ETLs, ELTs, data mesh, data fabric, logical data warehouse... These concepts have been making the rounds for the last few years, but they don't seem to resonate much with the community outside the enterprise segment. As a result, data integration has remained mostly an enterprise-only affair, with companies failing to tap into the startup and SMB markets.
Maybe tech companies did not make a strong enough push to expand into other segments, but startups and SMBs looked hesitant to explore the possibilities on their own as well. What has kept them from showing more interest in bringing their data together? We investigate the common myths surrounding data integration and reveal why they do not hold water.
This is the lie most startups and SMBs tell themselves to justify their inaction. These organizations do not have a fraction of the data enterprises have to deal with every day. However, the smaller volume of data does not change the fact that whatever data you have will be the basis for your decision-making. Your employees still need access to accurate, complete, relevant, and timely data regardless of the size of your operations.
Additionally, implementing a data integration plan has very little to do with where you are in your startup journey. Hence, “it’s too early for us to think about data integration” is not a good excuse. The more you postpone the data integration issue, the bigger the problem will be in the future. When you finally decide that you finally have enough data to justify a data integration strategy, you will realize that you are sitting on top of data silos.
The life of a founder is full of moments where he needs to make important decisions, reevaluate previous ones, and look for trends in data. Data scattered far and wide over spreadsheets and SaaS tools that don't talk to each other poses another challenge for a founder. Not having a single view of truth undermines decision-making, cripples product development, and costs time and money—two resources a startup can ill afford to waste. Even simple periodic reports will take much longer to produce than they should when data is fragmented. That's why data integration should be on the agenda right from the start, and the data infrastructure should grow with the startup.
The decision on data integration usually comes down to building it in-house or buying it off-the-shelf. Both options are prohibitively expensive for startups and SMBs, which causes inertia to set in. As a result, decision-makers choose to do nothing.
Building a data integration infrastructure in-house requires a talented IT team and a lot of time to design for the integration needs of different users. The in-house solution takes an ongoing effort to establish governance procedures, rebuild broken data pipelines, and uphold security, which might be more than most SMBs signed up for.
The alternative is to buy off-the-shelf, but it also has drawbacks. Most solution packages in the market cater to enterprise needs. They cost an arm and a leg while offering features a small organization would hardly ever need. Startups and SMBs need and deserve a purpose-built solution.
Luckily, the move toward data virtualization heralds a future where employees will be able to self-serve. Data virtualization allows startups and SMBs to lean on their frontline workers to bring together their data. By getting rid of labor-intensive transformation and minimizing maintenance, data virtualization eliminates the need for a large, expensive IT team. Therefore, startups and SMBs would be well-advised to follow the developments in the self-service data integration area. As innovations like zero-ETL or other no-code data integration approaches trickle down from the enterprise segment, new opportunities will come up for business owners who would like to be self-reliant on data integration.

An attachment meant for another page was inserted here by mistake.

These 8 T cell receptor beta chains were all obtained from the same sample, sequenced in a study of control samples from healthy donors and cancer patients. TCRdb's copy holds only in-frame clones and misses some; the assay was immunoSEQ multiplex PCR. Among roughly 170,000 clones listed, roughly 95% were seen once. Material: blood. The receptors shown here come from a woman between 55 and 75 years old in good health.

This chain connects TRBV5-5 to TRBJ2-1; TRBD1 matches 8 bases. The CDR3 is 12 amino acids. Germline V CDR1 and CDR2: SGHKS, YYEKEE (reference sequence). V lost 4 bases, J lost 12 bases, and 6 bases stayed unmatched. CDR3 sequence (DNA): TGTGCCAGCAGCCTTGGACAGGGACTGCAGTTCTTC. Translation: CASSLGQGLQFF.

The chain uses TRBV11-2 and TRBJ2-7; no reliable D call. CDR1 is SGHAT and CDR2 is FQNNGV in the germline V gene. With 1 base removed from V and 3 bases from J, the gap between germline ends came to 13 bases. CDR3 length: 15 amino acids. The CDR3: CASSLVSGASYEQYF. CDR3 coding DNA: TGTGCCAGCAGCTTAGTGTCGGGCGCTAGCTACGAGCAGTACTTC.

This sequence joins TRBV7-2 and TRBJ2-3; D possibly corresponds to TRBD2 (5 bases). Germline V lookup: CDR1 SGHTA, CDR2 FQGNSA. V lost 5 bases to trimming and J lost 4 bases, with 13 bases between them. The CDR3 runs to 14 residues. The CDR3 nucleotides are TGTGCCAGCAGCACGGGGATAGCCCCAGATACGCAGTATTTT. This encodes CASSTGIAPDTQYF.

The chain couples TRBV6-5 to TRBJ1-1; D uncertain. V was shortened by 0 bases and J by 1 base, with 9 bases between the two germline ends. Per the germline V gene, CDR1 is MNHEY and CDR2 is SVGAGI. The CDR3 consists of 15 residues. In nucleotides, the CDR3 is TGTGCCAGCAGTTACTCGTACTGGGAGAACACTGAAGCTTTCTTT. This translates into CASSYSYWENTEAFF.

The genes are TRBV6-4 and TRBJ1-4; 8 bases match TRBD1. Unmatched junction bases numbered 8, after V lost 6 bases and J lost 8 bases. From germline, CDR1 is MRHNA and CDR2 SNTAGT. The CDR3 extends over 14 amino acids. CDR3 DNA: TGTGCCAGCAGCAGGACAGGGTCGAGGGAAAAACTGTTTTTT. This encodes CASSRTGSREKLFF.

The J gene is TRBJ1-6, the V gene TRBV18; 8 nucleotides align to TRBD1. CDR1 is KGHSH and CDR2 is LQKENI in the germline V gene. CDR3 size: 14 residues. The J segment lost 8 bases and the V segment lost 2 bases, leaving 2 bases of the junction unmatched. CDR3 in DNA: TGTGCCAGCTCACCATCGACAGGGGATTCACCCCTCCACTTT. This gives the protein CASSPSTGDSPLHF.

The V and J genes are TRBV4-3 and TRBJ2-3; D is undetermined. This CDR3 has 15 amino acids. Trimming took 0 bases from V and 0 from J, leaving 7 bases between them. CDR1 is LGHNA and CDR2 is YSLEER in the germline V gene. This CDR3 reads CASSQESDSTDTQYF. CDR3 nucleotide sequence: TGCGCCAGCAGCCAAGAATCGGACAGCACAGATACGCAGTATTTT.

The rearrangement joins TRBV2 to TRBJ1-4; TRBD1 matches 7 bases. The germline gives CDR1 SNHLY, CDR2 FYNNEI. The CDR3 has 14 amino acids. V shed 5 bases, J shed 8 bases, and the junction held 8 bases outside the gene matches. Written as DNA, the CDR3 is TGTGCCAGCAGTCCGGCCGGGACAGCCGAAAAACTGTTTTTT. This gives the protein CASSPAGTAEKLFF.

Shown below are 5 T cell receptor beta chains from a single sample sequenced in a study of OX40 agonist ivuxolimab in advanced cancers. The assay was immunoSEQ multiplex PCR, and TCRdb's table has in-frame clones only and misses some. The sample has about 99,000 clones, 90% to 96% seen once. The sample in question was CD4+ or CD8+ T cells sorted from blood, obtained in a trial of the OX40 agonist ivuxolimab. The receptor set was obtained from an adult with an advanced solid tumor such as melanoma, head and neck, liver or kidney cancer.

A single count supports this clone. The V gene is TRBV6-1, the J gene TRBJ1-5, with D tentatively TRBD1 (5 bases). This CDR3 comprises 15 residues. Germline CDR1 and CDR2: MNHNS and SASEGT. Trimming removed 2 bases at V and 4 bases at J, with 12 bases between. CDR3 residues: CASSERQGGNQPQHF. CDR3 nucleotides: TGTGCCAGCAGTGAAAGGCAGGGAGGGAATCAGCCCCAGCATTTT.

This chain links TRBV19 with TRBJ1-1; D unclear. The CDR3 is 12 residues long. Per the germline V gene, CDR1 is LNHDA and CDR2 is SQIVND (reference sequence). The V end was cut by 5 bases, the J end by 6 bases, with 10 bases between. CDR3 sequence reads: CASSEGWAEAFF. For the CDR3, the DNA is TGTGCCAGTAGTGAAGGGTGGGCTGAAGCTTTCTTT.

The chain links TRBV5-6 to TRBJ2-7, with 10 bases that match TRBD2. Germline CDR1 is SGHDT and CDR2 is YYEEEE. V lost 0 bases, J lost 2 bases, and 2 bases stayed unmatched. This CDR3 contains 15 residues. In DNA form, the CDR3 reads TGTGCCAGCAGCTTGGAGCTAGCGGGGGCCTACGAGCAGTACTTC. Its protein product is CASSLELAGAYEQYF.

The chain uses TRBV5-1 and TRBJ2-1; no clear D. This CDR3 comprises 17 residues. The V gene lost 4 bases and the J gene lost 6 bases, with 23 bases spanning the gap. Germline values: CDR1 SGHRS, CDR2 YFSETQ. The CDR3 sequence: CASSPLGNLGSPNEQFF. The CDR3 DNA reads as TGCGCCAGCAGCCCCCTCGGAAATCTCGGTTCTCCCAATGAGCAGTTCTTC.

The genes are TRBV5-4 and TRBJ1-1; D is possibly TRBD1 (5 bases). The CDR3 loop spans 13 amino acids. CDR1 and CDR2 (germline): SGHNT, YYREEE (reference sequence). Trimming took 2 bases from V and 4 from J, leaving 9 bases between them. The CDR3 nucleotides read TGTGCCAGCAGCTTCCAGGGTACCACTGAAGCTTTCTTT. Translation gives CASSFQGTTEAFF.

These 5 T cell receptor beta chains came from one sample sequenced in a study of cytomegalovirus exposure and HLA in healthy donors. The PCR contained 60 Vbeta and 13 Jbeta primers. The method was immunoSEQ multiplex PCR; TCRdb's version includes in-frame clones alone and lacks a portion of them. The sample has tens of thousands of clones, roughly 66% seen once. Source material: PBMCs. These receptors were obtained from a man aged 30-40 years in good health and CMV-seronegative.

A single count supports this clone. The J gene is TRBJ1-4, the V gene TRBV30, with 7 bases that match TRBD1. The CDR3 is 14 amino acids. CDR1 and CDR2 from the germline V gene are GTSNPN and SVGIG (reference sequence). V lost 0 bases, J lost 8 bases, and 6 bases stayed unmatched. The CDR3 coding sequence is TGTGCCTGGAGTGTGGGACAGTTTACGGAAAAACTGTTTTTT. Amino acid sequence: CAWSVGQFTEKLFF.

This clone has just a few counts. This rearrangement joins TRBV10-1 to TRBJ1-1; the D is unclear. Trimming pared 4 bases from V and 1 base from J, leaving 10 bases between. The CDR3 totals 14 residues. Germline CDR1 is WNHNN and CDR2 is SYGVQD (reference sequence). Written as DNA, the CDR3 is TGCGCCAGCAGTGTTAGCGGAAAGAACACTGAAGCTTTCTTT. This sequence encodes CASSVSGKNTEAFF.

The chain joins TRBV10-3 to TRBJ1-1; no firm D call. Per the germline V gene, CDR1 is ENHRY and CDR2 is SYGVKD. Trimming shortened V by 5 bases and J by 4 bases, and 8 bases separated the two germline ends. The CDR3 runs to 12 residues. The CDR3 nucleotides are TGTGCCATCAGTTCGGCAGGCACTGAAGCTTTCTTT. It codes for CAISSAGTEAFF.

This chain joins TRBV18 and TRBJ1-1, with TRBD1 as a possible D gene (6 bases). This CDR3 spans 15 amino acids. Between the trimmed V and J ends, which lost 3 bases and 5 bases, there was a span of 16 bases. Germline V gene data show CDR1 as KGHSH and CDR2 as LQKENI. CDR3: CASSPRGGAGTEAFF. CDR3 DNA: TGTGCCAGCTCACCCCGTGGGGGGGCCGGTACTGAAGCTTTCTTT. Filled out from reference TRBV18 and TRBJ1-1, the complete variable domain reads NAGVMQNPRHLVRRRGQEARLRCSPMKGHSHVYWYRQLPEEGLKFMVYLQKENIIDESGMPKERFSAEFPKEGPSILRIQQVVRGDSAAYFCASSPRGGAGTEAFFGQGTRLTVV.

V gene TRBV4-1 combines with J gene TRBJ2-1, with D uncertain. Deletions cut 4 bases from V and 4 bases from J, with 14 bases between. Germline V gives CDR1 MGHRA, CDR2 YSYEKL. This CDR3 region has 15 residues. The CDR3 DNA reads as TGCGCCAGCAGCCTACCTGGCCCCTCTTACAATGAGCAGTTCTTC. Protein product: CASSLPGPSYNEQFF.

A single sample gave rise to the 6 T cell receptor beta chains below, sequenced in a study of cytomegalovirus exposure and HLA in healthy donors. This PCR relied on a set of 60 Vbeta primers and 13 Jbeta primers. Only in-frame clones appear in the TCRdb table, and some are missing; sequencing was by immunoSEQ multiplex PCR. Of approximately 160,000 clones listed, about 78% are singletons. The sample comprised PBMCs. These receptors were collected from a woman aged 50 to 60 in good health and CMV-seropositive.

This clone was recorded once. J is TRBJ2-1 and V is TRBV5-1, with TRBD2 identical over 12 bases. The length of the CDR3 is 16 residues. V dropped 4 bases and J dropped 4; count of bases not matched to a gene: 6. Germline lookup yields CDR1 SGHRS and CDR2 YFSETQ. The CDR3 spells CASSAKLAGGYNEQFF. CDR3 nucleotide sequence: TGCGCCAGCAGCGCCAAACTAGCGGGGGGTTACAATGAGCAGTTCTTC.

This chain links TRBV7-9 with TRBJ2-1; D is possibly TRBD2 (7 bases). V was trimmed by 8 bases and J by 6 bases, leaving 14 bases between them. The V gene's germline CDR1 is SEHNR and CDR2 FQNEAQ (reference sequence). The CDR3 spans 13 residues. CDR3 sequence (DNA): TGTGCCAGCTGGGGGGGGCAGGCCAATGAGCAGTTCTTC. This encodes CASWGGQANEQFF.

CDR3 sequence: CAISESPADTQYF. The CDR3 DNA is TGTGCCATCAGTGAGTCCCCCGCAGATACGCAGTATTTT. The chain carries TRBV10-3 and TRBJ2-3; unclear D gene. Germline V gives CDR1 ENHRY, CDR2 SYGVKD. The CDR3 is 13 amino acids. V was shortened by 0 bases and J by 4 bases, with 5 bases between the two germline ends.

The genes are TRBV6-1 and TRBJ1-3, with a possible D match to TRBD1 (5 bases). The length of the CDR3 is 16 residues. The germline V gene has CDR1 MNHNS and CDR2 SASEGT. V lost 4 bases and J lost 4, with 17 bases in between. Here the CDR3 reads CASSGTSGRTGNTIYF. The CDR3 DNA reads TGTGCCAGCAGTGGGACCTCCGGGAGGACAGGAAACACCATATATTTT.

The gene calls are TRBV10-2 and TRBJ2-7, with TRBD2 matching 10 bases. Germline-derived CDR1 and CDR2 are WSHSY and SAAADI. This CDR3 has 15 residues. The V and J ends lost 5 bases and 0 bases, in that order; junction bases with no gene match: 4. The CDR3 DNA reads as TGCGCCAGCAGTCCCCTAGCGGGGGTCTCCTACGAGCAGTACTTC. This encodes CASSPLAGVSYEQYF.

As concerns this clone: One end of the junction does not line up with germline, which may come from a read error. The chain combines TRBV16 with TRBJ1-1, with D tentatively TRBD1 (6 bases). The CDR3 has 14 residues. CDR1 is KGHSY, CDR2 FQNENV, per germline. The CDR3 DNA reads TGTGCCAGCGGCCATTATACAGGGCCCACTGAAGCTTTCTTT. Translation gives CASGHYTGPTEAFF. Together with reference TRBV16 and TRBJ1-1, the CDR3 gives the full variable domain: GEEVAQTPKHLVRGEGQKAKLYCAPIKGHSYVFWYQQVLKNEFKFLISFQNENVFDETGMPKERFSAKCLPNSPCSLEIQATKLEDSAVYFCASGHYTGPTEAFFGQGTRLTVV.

For now, maybe. But a data warehouse cannot satisfy the data integration needs of an organization for long in this day and age. You may be happy with your data warehouse if your data is completely structured and arranged in rows and columns. But don’t hold your breath that it will remain that way in the future. 80 percent of data today is unstructured and growing at a rate of 30 to 60 percent year over year. You can’t ignore the different formats data is stored in if you want to have a single view of truth.
A change in the game plan is necessary if we are to build a data infrastructure incorporating unstructured data. We are talking about a more dynamic environment where data flows in from a plethora of sources in various formats. Therefore, metadata, which describes the name, size, and type of data, becomes all too important. You either accept the challenge and look for ways to integrate all data you have, regardless of its location, or you neglect the need and settle for a small portion of the truth. The latter scenario is a recipe for disaster in a business environment where everyone strives to become more data-driven.
It’s only natural that people have misconceptions about a technical and intimidating field like data integration. The tech industry has so far done little to correct those misconceptions. Data integration companies were comfortable serving enterprise customers, which employed technical teams that needed no education on why data integration matters. However, if we are to bring startups and SMBs into the fold, we should start by opening their eyes to their own needs first. Everything will fall into place once regular people realize the power of data and what they can do with it.